Craig Griffiths, community relations manager at Contact, said positive engagement with people inside and outside the organisation had been a key benefit of ESR: "The programme allows you to ask people to evaluate your business performance. We got some great insight." Glaysher also highlighted the tool's potential to improve engagement and talk with communities that companies tend not to reach: "We talked to some people who had been in the Marlborough Sounds for a long time and they said they had noticed the change in kelp. They were the people we engaged with as we went through the ESR process. It demonstrates what an effective tool the ESR is in getting people to discuss things."

Griffiths reported that the ESR pilot had cost Contact about NZ$50,000, mostly on the 16 employees who worked 433.5 hours. He also highlighted how the energy company was planning to use the ESR framework to embed sustainability, mainly by helping it move to a material aspects approach in its business, including its reporting.

Meanwhile, Sean Goddard, biodiversity manager at Fonterra, told delegates that the ESR had helped the organisation move beyond focusing on reducing its impacts to looking at the opportunities, the value of investments and improving ecosystems. Similarly, Karlik-Neale said the ESR differed from the usual assessment of impacts because businesses have to focus on how they depend on nature.

AECOM (formerly URS)

AECOM (formerly URS) provides engineering and environmental services globally. Its New Zealand arm is a long-standing member of the Sustainable Business Council. The company saw the potential for the corporate ecosystems services review (ESR) process to enhance the three features of its internal 3i programme - innovation, integration and involvement - by encouraging cross-disciplinary thinking and cross-sector cooperation with clients, regulators and other stakeholders.

The project ran from the end of 2013 until mid-2014 and was confined to the services offered to the firm's water sector clients in Auckland. It focused on freshwater issues, global and regional climate change, natural hazard mitigation, and regulation of water timing and flows. New Zealand academic papers on ecosystem valuation and ecosystem classification, international literature on green infrastructure, and case studies from AECOM experts in the UK were used to the review conditions and trends. A key risk identified by the study was the increasing costs of infrastructure related to supplementing or substituting ecosystem services, such as freshwater, water purification or natural hazards mitigation. Climate models for Auckland predict heavier rainfall but also more frequent droughts. These changes will put pressure on existing infrastructure, perhaps damaging it. As a result, the costs of infrastructure upgrades and maintenance are likely to rise. The review found that ecosystems-based solutions, such as green infrastructure to manage storm water at source, could reduce those costs and generate additional benefits, including improved air quality and noise mitigation.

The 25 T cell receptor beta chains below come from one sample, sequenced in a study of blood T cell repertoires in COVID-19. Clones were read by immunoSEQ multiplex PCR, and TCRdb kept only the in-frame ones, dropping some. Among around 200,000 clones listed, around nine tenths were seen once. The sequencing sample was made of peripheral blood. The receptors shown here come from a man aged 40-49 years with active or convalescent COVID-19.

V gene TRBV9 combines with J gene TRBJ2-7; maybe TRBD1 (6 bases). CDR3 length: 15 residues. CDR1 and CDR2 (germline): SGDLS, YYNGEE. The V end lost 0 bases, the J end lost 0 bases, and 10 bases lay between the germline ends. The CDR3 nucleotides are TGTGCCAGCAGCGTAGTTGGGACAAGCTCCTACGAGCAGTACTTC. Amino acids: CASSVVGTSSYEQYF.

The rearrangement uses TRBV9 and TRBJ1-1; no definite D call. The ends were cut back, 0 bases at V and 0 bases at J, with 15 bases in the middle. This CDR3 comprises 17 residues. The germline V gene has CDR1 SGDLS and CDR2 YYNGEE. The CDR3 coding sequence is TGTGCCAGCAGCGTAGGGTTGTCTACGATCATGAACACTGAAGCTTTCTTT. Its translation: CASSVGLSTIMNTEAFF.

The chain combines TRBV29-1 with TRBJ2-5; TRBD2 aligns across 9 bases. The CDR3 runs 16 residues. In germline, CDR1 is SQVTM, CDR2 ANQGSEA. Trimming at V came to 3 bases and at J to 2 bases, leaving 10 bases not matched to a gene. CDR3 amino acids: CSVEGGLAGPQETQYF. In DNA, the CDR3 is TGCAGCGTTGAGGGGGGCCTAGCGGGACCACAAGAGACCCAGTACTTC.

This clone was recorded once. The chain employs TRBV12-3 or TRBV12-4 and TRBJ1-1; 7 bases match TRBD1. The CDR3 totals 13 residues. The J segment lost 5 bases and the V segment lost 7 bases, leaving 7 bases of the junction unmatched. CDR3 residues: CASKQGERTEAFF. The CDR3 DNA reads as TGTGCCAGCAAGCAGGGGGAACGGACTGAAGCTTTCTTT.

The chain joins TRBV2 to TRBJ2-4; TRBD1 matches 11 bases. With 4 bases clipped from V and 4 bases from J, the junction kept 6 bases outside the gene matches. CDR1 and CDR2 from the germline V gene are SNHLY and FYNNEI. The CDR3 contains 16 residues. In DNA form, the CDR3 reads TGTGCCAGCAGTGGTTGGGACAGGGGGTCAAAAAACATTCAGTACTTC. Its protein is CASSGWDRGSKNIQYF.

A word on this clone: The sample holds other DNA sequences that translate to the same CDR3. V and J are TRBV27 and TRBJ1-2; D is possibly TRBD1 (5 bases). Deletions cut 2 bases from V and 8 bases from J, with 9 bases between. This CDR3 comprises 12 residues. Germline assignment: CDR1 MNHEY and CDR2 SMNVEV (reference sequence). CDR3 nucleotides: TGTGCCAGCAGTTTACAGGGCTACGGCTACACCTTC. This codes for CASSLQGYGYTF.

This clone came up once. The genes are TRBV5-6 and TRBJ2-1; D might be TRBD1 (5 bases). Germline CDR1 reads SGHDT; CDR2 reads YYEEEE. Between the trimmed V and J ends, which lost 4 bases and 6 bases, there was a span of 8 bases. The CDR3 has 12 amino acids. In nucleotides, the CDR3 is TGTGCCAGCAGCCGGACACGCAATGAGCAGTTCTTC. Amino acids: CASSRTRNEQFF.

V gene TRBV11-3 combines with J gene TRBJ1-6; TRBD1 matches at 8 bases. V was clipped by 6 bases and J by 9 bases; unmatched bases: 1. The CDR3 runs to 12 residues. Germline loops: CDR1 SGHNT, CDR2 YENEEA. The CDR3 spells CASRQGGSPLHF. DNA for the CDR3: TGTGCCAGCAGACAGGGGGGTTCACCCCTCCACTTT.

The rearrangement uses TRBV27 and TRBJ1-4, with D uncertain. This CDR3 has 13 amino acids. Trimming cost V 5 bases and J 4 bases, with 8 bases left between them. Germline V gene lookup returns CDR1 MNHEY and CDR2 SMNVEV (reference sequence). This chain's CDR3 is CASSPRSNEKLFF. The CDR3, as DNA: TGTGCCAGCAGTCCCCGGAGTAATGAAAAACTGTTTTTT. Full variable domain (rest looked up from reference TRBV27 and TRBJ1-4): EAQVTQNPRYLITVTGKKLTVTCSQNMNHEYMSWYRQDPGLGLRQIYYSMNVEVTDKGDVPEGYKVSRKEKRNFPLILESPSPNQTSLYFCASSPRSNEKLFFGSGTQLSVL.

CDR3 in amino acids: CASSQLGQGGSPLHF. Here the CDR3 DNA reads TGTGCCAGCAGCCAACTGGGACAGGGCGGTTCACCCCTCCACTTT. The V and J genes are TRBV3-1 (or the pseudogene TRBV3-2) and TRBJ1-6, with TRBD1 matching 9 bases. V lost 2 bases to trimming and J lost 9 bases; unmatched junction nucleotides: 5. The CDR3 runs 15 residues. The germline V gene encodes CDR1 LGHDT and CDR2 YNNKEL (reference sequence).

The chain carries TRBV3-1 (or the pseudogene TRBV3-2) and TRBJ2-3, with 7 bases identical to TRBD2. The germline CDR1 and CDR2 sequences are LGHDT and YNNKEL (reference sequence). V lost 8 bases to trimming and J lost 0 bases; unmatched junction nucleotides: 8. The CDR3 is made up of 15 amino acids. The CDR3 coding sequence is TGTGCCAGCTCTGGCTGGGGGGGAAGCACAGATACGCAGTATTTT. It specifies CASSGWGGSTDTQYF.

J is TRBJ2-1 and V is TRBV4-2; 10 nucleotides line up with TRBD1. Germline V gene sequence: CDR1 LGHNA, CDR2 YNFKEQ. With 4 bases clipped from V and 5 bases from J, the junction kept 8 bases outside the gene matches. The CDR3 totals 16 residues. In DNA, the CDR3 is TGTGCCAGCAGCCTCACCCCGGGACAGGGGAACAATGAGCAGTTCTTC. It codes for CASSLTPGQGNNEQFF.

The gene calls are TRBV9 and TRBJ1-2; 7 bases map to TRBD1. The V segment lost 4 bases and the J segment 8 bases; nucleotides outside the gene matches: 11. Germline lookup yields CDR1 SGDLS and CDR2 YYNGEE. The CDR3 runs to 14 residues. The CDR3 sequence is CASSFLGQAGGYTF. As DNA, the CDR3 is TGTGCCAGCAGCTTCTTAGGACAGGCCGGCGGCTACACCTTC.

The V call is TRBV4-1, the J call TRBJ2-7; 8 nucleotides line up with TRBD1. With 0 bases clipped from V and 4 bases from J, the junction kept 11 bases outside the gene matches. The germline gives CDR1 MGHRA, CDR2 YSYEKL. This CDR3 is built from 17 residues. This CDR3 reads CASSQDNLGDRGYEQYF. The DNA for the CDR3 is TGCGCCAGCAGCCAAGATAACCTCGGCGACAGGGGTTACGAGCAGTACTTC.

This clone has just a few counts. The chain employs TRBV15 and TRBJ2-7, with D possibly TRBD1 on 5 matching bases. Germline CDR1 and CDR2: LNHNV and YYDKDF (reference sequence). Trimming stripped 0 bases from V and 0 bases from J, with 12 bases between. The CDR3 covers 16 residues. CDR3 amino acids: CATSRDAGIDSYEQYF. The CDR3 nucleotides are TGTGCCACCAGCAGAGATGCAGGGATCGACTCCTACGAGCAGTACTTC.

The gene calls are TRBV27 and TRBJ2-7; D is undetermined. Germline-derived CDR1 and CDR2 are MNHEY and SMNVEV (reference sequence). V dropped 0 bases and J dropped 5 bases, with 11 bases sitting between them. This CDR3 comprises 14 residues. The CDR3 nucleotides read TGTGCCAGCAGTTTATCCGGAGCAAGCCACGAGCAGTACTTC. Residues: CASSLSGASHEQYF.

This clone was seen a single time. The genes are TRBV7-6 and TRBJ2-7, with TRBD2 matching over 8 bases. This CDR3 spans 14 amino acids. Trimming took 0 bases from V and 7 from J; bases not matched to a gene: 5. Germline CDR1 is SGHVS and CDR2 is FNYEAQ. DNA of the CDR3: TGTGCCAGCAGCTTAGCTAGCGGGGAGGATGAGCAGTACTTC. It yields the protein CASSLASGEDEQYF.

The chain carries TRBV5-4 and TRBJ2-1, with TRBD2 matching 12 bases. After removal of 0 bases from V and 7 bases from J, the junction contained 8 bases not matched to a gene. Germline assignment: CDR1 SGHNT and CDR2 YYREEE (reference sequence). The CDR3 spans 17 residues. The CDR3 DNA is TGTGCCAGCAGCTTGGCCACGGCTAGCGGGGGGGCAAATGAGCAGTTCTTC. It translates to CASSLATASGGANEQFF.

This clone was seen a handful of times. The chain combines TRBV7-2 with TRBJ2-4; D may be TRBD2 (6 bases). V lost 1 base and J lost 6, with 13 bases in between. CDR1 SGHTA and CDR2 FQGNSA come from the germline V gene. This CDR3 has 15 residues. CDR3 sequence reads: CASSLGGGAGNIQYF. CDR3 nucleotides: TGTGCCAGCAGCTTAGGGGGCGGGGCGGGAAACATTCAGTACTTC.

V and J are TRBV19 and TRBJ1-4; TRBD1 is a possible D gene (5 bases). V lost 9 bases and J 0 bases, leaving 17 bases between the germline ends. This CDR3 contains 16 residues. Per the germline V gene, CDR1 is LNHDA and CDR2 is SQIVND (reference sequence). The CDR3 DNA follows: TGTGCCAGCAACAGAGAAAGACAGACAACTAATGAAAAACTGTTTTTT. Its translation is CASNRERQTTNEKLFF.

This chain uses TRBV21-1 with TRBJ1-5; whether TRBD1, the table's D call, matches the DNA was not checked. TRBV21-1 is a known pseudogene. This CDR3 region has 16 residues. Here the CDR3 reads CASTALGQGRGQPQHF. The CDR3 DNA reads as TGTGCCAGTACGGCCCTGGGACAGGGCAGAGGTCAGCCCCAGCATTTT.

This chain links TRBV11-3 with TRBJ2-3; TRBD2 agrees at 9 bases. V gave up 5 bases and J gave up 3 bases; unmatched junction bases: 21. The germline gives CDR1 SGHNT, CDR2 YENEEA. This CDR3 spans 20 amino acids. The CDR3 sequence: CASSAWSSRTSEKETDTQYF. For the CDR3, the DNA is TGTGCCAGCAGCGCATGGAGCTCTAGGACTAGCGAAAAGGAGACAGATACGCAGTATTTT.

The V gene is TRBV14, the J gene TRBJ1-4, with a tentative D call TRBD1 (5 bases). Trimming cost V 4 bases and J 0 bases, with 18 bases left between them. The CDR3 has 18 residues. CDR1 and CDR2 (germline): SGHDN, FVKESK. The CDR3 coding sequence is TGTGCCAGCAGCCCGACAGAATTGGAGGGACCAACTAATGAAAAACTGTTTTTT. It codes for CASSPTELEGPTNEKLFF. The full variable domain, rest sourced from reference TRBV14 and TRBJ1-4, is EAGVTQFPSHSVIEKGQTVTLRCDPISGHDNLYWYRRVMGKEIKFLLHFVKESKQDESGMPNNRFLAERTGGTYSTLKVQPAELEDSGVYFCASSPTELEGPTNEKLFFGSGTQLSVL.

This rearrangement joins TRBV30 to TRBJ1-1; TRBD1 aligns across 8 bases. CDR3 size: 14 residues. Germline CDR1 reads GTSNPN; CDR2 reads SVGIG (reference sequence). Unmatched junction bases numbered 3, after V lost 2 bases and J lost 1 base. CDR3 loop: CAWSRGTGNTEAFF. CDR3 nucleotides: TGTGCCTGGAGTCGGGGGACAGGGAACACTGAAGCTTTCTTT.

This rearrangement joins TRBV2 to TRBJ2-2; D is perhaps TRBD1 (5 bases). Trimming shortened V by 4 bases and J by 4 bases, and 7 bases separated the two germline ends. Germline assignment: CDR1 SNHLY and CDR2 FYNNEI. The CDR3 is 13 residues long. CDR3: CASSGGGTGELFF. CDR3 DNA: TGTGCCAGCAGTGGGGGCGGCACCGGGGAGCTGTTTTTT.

AECOM says the review confirmed the business case for applying an ecosystem services framework in the water sector. Now it plans to support regulators and its clients to incorporate this way of thinking into their planning and infrastructure design. The company intends using the results of the project to increase awareness of ecosystem-related risks and opportunities.

Aotearoa Fisheries

Aotearoa Fisheries is the largest Mori-owned seafood company. Its Prepared Foods division is the biggest processor of pua - the Mori name for abalone, or edible sea snails. The firm acknowledges that ecosystem change driven by climate change and erosion presents risks to its pua business. It used the corporate ecosystems services review (ESR) tool to examine the operational issues facing the production of wild pua in the marine environment.

The ESR identified trends, risks and opportunities across three selected ecosystem services. The general manager of human resources and corporate affairs at Aotearoa Fisheries, Allyn Glaysher, said the most significant finding, which was unknown to the company, was the serious kelp loss in the Marlborough Sounds, at the north of New Zealand's south island. Aotearoa Fisheries discovered almost a complete loss of kelp and a 90% loss, respectively, in the inner and outer Queen Charlotte Sound, while a 50% decrease was recorded in the Tory Channel. Glaysher said the reduction was probably due to a combination of land management practices and sediment infiltration.

Glaysher described the use of the ESR by Aotearoa Fisheries as a "leap of faith": "We had never done anything of this nature in the company. We have been surprised at the amount of information we've got out of it and what it might mean."